Thursday, March 3, 2011

The Whitney Museum presents:

Modern Life: Edward Hopper and His Time

October 28, 2010–April 10, 2011 
     
   Being a big fan of Edward Hopper's work I was pleased to see the show at The Whitney Musuem. This show includes approximately 80 works in a range of media by Hopper and artists from his time period. His contemporaries include the Ashcan School painters with whom he came of age as an artist in the century’s first decades, the 1920’s Precisionist artists, whose explorations of abstract architectural geometries mirrored those of Hopper, and a younger generation of American Scene painters, who worked alongside Hopper in New York during the 1930s.such as John Sloan, Alfred Stieglitz, Edward Steichen, Paul Strand, Charles Demuth, Guy Pène du Bois, Charles Sheeler, Charles Burchfield, Ben Shahn, Reginald Marsh.

Soir Bleu, 1914. Oil on canvas
   Unfortunatley some may look at Hopper's work in a superficial way; seeing it as lacking technical skill. If you look at his early work and his background as an illustrator it is apparent that he was quite a capable skilled artist. He seemed to have put aside some that knowledge and focused his attention on depicting dramatic mood and a sense of timeless silence. These themes dominate his work through out his life. When once asked about his intention of his work, he simply said that wanted to paint light on the side of a house. He does that and so much more, finding his poetic voice and style.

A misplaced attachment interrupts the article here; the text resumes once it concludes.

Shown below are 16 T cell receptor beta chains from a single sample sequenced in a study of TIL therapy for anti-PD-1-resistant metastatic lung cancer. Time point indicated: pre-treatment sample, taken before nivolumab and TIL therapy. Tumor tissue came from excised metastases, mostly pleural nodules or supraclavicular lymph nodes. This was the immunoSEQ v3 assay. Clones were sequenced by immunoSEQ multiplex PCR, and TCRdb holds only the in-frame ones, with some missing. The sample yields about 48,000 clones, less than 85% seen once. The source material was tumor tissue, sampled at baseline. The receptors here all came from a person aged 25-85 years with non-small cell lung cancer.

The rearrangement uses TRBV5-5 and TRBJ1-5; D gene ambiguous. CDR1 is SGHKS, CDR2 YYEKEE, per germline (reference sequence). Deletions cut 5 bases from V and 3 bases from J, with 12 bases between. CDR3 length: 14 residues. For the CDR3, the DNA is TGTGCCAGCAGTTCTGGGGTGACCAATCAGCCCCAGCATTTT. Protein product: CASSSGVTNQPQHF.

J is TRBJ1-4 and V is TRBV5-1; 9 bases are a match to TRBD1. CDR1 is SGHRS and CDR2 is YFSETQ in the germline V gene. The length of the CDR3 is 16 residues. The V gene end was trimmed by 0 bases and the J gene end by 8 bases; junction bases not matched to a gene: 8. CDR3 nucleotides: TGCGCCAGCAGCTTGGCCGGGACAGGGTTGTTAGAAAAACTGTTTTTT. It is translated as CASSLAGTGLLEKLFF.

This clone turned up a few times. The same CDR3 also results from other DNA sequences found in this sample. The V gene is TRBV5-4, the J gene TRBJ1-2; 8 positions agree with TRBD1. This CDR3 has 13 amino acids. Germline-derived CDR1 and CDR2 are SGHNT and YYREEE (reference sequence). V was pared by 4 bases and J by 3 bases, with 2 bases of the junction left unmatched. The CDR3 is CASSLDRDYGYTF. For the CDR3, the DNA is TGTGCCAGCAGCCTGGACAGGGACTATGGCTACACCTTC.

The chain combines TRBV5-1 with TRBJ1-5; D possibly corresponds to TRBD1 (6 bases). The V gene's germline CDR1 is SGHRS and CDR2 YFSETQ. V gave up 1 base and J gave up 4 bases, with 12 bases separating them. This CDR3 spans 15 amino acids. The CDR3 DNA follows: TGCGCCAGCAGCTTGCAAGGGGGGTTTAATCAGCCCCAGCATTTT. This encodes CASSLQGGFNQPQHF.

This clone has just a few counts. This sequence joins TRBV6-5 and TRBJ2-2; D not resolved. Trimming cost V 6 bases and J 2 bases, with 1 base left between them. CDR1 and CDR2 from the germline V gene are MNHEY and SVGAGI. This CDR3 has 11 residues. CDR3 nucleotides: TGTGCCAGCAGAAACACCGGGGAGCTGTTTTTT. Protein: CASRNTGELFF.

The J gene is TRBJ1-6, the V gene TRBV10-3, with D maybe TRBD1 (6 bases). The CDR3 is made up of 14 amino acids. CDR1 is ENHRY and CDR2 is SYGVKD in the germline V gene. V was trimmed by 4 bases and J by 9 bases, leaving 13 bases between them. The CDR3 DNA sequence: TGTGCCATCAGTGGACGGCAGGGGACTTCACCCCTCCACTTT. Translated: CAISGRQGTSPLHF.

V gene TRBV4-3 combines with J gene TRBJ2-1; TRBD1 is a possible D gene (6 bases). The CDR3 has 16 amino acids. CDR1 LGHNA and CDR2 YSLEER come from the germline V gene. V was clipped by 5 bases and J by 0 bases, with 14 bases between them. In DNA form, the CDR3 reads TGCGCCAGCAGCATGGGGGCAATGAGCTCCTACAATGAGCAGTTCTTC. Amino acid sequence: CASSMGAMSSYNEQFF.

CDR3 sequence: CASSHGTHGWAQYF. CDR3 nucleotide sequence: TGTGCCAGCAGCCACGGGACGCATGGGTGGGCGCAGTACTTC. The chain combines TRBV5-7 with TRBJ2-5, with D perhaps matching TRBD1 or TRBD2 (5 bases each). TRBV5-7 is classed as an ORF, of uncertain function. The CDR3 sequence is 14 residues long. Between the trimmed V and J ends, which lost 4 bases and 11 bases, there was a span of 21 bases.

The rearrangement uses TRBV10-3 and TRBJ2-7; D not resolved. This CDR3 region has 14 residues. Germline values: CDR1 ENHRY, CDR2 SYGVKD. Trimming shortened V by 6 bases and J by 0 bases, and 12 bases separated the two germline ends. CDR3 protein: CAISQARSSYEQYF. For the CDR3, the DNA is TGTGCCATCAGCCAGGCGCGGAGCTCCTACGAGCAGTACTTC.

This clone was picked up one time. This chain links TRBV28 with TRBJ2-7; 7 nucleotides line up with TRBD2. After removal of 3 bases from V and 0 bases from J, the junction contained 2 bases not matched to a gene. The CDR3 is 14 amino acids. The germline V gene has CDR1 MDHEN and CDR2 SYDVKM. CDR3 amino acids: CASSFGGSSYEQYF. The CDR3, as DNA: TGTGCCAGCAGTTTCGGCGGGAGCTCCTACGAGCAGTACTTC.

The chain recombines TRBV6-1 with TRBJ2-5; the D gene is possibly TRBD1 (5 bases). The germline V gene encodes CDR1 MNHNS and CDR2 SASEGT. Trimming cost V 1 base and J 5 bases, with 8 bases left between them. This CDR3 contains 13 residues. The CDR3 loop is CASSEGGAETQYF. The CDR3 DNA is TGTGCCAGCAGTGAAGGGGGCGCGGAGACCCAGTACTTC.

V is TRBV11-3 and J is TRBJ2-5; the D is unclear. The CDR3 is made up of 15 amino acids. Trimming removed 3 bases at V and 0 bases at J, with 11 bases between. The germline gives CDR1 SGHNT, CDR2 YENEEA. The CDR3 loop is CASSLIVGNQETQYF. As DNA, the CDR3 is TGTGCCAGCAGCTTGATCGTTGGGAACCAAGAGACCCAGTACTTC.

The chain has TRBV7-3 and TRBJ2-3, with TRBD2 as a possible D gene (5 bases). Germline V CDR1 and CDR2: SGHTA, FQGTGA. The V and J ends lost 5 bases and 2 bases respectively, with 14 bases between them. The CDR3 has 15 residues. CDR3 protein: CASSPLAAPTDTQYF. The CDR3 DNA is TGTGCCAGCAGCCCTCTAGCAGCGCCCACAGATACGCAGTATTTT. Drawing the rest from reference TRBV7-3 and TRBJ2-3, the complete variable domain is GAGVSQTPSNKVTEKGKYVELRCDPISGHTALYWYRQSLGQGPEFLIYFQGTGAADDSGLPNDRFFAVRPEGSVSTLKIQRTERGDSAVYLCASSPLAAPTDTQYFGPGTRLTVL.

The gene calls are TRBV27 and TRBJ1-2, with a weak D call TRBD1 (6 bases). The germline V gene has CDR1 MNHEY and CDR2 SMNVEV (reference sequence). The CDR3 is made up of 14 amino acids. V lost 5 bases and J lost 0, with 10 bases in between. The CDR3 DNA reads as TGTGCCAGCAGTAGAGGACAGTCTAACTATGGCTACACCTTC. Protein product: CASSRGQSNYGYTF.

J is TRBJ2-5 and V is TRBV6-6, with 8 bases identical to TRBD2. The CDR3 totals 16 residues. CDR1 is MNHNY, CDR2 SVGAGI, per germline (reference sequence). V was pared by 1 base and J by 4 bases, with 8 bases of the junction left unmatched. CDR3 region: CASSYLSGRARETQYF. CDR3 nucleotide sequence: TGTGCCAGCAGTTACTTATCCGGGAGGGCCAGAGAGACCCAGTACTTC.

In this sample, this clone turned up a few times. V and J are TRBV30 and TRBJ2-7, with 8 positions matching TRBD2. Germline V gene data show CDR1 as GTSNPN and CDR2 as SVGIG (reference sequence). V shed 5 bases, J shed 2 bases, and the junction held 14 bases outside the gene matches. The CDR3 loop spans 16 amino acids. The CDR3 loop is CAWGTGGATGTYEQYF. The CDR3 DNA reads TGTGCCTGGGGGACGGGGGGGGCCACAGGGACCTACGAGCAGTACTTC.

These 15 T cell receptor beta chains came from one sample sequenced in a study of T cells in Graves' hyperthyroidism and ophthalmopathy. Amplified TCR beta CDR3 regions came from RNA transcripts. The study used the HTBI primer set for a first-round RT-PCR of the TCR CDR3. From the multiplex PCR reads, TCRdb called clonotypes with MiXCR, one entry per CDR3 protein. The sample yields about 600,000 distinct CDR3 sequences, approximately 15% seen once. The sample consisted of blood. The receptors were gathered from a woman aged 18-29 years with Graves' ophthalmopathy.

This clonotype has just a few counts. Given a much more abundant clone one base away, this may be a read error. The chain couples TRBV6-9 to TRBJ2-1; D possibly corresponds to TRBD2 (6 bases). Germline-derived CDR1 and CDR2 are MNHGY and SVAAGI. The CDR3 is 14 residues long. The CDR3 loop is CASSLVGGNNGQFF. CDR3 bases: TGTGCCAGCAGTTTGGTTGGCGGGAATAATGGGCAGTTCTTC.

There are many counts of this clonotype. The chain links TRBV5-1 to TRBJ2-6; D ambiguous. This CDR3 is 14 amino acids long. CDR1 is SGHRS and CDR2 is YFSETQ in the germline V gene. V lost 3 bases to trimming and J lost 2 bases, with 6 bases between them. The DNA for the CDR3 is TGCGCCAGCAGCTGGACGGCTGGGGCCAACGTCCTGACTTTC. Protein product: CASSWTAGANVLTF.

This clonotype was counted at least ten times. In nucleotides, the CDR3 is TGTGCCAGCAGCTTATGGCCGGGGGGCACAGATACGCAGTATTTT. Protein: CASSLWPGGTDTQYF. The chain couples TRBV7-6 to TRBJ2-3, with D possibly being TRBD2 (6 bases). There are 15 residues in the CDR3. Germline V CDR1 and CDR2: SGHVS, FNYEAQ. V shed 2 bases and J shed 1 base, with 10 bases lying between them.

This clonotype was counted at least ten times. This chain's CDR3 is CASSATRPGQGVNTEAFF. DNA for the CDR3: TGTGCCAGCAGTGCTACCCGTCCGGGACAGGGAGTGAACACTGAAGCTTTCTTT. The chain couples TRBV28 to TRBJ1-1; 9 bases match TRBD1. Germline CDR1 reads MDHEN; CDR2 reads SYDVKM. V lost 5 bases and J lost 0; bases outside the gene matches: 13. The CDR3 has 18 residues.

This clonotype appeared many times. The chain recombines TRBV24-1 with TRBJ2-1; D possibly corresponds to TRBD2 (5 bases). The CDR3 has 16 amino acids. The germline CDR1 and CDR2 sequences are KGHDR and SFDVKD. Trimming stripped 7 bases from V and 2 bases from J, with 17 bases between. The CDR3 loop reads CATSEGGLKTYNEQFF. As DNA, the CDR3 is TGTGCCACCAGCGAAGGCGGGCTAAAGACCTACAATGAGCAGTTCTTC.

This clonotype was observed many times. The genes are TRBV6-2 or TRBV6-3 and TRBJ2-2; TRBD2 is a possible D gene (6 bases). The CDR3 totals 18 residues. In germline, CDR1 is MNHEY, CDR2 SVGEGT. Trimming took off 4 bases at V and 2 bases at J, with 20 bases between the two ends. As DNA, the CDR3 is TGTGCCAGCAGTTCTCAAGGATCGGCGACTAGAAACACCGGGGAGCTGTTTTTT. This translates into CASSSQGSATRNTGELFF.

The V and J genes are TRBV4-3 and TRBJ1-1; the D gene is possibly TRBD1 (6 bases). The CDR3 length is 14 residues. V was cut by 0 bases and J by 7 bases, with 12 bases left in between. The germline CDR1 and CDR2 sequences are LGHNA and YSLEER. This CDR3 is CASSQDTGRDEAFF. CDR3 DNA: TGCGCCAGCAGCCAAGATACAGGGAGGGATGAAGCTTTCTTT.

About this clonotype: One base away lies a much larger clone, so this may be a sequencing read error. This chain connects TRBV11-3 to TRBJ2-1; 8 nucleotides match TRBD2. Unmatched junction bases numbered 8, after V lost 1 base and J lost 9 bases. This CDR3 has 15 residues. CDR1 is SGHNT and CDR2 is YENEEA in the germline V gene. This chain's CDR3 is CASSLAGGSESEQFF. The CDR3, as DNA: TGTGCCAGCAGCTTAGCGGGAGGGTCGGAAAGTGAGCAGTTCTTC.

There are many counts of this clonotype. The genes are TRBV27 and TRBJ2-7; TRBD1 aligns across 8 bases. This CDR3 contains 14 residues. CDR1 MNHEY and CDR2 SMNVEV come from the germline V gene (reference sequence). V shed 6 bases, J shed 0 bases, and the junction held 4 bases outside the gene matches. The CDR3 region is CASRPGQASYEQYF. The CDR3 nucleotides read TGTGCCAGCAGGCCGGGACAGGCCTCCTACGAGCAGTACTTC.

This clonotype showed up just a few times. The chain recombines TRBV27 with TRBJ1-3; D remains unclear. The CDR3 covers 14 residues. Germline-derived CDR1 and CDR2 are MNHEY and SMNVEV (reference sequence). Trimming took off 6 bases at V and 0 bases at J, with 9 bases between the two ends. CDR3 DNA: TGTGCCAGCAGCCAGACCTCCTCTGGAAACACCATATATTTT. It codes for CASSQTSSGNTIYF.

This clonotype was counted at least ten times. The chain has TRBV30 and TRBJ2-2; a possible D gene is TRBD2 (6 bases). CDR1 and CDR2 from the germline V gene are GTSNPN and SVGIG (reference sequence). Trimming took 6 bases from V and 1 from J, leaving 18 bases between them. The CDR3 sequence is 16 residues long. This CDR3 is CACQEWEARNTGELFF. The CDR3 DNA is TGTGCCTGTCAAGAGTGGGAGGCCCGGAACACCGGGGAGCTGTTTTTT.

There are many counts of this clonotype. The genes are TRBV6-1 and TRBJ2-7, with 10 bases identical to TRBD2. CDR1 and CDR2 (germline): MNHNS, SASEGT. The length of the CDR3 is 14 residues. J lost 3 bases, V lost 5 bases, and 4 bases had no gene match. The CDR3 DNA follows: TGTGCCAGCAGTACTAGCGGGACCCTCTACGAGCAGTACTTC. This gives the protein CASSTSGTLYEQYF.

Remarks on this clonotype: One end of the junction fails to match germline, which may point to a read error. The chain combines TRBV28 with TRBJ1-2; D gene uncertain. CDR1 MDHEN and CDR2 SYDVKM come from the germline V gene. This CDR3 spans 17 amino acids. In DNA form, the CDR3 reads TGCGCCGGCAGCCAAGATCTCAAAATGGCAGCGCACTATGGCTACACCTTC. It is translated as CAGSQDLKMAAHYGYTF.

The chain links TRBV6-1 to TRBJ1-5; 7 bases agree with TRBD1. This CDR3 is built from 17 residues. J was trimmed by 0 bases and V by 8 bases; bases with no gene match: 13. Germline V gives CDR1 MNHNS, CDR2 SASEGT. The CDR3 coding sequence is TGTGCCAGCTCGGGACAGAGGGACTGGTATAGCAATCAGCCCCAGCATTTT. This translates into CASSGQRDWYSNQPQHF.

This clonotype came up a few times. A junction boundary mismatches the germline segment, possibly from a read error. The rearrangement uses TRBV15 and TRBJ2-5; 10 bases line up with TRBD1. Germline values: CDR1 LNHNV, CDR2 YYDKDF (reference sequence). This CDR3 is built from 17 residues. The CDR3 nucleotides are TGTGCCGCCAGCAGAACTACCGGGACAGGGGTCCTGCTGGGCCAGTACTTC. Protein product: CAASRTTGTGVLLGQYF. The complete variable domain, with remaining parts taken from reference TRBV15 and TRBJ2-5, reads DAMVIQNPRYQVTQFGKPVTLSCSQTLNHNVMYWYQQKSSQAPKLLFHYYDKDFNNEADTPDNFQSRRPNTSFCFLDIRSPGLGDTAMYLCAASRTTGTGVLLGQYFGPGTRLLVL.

The Barber Shop , 1931.,oil on canvas
Early Sunday Morning, 1930 , oil on canvas
   Although this show lacks in the number of work, I found the association with the other art in the exhibit was interesting. The photographs of Alfred Stieglitz and Paul Strand give that same haunting urban desolation which Hopper continues with his work.
   Also to note there are a series of watercolor that are stunning and are done plein air.

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